How does social media drive the adjudication of food safety cases?

Project: Research project

Project Details


A survey conducted in 2013 by the Pew Research Center reported that 76% of Chinese respondents considered food safety to be a “very big” or “moderately big” problem in China (Pew Research Center, 2013). Food safety has been one of the top public concerns in China for decades. To address this issue, the Chinese government promulgated the updated Food Safety Laws in 2009 and 2015. However, due to the broad administrative structure and deficient governance, the implementation of food safety laws is very difficult. Without appropriate incentives and constraints, court cases regarding food safety issues might be too brief or lead to unfair results. This project seeks an effective oversight method for justice in food safety court cases. The method that we investigate is the monitoring function of social media, namely, Sina Weibo in China. Since its inception in 2009, Sina Weibo has gained tremendous popularity and has become an important tool of expression, an important platform for outbreaks of striking economic and political events, and a repository of many public events. Sina Weibo represents public opinion, which could put pressure on Chinese officials, especially local officials. Sina Weibo is also an effective tool for the central government to monitor local officials. Therefore, local governors as well as judges cannot ignore opinions expressed on social media and may be influenced by social media.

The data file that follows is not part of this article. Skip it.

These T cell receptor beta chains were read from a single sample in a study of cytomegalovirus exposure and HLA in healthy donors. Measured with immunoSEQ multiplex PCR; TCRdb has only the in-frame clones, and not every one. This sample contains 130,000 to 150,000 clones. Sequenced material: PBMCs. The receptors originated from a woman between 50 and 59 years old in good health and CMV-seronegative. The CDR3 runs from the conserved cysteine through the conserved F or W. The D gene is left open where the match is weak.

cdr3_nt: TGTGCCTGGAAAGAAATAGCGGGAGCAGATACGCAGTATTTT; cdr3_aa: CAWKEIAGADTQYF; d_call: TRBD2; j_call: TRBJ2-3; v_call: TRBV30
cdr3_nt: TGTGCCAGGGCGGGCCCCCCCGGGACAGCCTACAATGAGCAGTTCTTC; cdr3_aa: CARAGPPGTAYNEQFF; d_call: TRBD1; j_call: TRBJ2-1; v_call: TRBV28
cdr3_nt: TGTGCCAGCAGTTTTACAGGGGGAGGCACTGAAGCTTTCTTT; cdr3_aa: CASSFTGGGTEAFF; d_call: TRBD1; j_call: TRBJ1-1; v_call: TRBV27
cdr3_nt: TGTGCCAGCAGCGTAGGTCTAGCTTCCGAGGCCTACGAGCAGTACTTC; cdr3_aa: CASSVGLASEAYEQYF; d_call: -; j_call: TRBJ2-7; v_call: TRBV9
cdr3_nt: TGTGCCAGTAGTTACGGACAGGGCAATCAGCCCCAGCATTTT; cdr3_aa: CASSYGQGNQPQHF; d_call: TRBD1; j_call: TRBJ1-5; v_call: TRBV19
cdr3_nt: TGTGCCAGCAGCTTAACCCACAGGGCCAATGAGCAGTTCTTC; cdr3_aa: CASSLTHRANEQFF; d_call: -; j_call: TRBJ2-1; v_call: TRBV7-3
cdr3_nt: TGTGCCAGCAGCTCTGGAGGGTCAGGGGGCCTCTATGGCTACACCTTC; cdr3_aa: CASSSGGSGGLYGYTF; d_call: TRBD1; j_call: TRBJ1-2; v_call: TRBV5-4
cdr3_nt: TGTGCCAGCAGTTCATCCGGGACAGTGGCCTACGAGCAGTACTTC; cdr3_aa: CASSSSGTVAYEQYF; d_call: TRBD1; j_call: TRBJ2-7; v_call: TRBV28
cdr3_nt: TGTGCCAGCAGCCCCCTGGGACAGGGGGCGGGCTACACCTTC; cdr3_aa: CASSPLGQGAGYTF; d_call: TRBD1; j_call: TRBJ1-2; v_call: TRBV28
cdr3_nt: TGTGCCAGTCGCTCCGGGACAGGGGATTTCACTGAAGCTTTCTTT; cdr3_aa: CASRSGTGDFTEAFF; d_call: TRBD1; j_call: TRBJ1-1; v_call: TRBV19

We address three issues in this study. First, we investigate whether Sina Weibo can affect the adjudication of court cases on food safety issues. Second, we discuss the channels by which social media can affect such trials. We test three possible channels: (a) the impact comes solely from local public attention, which tends to shape the reputation of government officials; (b) the impact comes from network effects, and for prefectures that are well connected with many other prefectures via social media, news of injustice or scandal spreads quickly. Given the threat of disclosure, officials in a wellconnected prefecture pay more attention to public opinion expressed on social media; (c) the impact comes from peers at the same level. When other officials from the region show great passion on social media, judges will follow a similar strategy. Third, we examine whether jurors react differently than judges to social media and determine the main source of the media’s impact on adjudication.
Effective start/end date1/01/2430/06/26


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